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IDLES- joy as an act of resistance (Danny nedelko...just for you...and I know I poopooed it when it came out, but I've grown to love it)

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5 hours ago, rockaction said:

Van Halen - Van Halen II (D.O.A.)

Actually, actually my favorite VH song, and the perfect thing to get me away from the internet and off to the gym. Thanks, man.

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Parquet Courts- light up gold (stoned and starving)...not sure this really counts, because I don't think their first album rated too high- this was the one that put them more on the map I think. But it's still a second album that wins

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Going 90’s indie fanboy here, but God Don’t Make No Junk by the Halo Benders was fun.

Don’t Touch My Bikini

Their second (this is Doug Martsch from Built to Spill and Calvin Johnson, who is a f’n legend btw) is Don’t Tell Me Now. Somehow seems more raw than their first but I love it.

Planned Obsolescence 

Their third and final (yes I’m cheating) was their best, though, even if their second is my favorite.

Virginia Reel Around the Fountain l

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3 minutes ago, McBokonon said:

Going 90’s indie fanboy here, but God Don’t Make No Junk by the Halo Benders was fun.

Don’t Touch My Bikini

Their second (this is Doug Martsch from Built to Spill and Calvin Johnson, who is a f’n legend btw) is Don’t Tell Me Now. Somehow seems more raw than their first but I love it.

Planned Obsolescence 

Their third and final (yes I’m cheating) was their best, though, even if their second is my favorite.

Virginia Reel Around the Fountain l

:wub:

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Just spun Axis: Bold As Love. Ahhh, the "Bold is Love" endtro...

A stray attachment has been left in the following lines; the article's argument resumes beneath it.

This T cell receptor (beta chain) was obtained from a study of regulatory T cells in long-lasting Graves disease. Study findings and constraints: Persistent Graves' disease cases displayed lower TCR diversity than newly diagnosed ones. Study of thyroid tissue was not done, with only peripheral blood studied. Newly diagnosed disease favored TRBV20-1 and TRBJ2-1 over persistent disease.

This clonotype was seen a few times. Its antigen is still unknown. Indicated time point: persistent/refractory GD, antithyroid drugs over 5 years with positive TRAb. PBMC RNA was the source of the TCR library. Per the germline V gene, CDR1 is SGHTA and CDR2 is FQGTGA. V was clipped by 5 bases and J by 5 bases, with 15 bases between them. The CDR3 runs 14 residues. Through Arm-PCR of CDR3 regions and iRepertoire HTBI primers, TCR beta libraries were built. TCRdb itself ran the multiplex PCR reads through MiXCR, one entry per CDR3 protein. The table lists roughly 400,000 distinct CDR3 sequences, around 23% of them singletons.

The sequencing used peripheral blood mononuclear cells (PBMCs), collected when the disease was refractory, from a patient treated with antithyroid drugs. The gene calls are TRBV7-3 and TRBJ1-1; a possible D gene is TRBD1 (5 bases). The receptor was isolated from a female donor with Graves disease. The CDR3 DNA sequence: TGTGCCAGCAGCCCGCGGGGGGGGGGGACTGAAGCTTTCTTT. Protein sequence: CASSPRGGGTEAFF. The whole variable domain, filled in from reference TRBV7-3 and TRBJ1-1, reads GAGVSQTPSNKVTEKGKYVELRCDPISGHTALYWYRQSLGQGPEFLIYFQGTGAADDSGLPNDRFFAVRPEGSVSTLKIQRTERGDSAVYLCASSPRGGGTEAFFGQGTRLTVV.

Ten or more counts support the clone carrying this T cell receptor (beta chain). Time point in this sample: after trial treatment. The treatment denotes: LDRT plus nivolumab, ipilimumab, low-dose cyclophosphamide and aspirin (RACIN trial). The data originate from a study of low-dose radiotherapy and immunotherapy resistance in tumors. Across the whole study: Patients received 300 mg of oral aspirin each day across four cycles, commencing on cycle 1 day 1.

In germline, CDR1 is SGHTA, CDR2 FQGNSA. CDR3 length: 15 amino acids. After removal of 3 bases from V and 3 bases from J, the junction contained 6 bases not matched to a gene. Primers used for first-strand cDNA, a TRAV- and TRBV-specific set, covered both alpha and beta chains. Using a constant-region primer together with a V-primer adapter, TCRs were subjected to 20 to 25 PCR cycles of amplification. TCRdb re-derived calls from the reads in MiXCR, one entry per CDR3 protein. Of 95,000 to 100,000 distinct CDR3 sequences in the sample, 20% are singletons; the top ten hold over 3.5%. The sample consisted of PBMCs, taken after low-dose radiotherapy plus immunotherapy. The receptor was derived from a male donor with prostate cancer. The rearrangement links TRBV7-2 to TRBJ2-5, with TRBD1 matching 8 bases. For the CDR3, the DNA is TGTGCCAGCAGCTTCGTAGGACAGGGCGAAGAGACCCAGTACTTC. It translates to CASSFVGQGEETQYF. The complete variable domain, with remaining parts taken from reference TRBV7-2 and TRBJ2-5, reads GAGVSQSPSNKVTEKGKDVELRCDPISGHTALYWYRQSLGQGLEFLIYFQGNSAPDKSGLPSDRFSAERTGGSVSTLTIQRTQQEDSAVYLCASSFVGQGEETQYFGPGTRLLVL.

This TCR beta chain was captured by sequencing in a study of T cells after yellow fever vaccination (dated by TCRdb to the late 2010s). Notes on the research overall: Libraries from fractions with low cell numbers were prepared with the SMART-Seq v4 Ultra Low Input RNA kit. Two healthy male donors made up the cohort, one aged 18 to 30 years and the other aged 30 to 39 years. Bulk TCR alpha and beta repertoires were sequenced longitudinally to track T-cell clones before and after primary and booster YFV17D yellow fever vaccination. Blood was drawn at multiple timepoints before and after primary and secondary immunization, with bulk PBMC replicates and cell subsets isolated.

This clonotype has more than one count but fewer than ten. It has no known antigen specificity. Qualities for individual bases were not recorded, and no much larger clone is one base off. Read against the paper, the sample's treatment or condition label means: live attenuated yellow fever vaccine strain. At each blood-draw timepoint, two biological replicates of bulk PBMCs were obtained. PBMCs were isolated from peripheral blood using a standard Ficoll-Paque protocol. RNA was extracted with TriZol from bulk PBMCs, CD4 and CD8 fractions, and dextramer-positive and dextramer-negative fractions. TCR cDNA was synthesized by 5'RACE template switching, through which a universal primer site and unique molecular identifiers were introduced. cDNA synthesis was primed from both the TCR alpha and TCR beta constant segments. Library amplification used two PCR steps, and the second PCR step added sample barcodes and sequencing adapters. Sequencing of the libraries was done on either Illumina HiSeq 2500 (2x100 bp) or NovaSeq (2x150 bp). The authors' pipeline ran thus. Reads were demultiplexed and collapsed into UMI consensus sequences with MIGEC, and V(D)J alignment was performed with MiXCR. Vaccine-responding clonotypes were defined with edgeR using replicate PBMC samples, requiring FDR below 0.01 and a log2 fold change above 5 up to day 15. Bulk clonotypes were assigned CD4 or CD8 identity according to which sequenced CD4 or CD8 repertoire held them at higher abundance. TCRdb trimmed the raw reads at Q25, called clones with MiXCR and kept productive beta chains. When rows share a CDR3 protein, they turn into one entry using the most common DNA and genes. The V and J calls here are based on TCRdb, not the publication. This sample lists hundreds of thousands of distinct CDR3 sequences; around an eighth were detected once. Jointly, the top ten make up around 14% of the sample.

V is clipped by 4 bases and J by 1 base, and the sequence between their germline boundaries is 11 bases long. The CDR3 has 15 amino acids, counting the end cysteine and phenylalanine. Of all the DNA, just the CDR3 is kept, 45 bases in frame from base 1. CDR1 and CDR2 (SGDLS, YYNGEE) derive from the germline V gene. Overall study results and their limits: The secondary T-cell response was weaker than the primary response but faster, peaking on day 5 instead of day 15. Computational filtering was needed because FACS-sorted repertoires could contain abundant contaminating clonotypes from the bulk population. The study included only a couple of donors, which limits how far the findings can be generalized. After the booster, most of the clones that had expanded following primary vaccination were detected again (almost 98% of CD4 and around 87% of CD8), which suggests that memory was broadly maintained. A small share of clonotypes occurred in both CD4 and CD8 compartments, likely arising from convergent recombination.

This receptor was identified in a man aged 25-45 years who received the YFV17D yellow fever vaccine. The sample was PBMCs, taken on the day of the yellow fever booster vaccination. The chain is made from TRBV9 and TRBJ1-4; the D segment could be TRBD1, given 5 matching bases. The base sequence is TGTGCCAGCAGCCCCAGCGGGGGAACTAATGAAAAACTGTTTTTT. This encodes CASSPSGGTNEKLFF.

From Up From The Skies to that...

Doozy. 

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Honestly, I think that most second albums aren’t as good as the first. That first album is usually a collection of all the best material the artist has created before making it.  It’s like a greatest hits of their material to that date.  The second album is often an attempt to recreate the success of the first album, but without the years of toil and the emotion that toil can create which made the first album spectacular.

I’ll add Tracy Chapman.  Her eponymously named first album was a gem with the powerful one-two opening punch of “Fast Car” and “Talkin’ ‘bout a Revolution”.  Her second album, Crossroads, while good can’t compete.

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Love

Da Capo > self-titled debut

And then they trump both of them big time  with the mighty  Forever Changes as album #3.

ETA: my bad - we are talking disappointing second albums

Edited by zamboni
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11 hours ago, Gary Coal Man said:

Honestly, I think that most second albums aren’t as good as the first. That first album is usually a collection of all the best material the artist has created before making it.  It’s like a greatest hits of their material to that date.  The second album is often an attempt to recreate the success of the first album, but without the years of toil and the emotion that toil can create which made the first album spectacular.

I used to argue this exact thing. But I disagree. There are second albums, that either by expansion of influence, autonomy over creative output, or other reasons sort of sneak up on the first.

To use the three in the original post. VHII showed the diversity of a hard rock band using girl group and mellow nightclub textures and moodiness in points where the first album guitar solor sufficed. Show Your Bones expanded the acoustic/songwriting strength of the YYY's over their bombast that made them instant stars. Weezer took a sabbatical after their first, whereupon the lead singer enrolled at Harvard and chose to have a brutal surgery to lengthen his leg by having screws placed in his bone to make himself symmetrical and walked around campus as a first-year with a leg brace.

I used to fully agree with you and even often loved the first albums over better seconds because of the pent-up creativity argument. But sometimes, even when the first hits that sweet spot of critical longing and popularity, the second sees things change and manifest themselves in music, and we're the better for the growth. This thread can be part of their story.

Edited by rockaction
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5 minutes ago, zamboni said:

Love

Da Capo > self-titled debut

And then they trump both of them big time  with the mighty  Forever Changes as album #3.

Seven and Seven Is...